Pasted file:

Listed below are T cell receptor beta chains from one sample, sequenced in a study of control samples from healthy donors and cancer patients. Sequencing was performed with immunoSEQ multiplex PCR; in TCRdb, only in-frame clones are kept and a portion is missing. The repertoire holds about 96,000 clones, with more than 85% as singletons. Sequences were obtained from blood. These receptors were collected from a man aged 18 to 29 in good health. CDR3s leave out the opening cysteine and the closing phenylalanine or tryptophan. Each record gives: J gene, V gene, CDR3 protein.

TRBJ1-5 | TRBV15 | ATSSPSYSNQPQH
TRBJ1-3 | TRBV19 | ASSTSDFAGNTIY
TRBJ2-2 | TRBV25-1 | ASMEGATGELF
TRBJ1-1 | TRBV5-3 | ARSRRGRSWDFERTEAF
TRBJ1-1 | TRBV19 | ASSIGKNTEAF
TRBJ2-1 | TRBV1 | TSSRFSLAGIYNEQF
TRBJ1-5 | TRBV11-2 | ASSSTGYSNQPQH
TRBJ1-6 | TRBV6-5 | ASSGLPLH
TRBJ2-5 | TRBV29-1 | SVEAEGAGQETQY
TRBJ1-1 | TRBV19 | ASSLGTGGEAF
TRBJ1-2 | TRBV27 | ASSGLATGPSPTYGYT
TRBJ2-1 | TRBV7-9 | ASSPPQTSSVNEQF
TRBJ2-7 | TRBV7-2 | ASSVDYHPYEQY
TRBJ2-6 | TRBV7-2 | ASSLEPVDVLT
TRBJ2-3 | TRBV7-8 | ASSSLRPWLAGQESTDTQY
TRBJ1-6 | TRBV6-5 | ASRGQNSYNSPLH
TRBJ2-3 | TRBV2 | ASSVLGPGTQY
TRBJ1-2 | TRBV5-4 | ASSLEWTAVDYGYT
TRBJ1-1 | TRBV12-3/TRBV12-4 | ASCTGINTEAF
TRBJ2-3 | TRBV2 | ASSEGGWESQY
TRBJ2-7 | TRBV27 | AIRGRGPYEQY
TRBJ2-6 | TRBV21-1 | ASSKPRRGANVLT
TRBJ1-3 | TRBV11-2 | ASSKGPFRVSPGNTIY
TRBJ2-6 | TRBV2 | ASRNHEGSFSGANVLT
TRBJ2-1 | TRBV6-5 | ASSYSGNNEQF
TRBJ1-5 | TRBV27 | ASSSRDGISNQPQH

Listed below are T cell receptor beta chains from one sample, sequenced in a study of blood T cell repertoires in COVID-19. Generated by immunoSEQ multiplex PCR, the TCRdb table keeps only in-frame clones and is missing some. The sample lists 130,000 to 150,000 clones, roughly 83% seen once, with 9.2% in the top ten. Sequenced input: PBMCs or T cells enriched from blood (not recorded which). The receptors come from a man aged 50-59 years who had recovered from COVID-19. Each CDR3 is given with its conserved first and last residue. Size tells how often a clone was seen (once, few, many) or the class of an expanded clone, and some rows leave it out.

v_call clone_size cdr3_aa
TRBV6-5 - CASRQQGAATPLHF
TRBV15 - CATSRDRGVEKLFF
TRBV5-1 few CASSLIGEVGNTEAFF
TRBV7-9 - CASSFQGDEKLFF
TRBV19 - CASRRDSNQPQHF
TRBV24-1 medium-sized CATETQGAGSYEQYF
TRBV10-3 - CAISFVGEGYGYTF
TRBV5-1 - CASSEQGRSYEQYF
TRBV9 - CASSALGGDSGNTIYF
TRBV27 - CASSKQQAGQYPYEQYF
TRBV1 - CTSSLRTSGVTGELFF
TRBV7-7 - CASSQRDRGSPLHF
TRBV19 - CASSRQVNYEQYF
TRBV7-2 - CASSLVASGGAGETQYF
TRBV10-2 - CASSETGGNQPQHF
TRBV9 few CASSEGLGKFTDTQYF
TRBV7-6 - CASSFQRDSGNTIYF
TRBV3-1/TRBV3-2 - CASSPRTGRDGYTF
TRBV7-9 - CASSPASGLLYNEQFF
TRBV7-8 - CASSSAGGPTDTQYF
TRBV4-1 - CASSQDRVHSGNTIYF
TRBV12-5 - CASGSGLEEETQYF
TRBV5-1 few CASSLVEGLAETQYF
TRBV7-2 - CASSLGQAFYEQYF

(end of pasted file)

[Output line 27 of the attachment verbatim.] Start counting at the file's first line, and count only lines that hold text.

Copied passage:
TRBJ1-5 | TRBV27 | ASSSRDGISNQPQH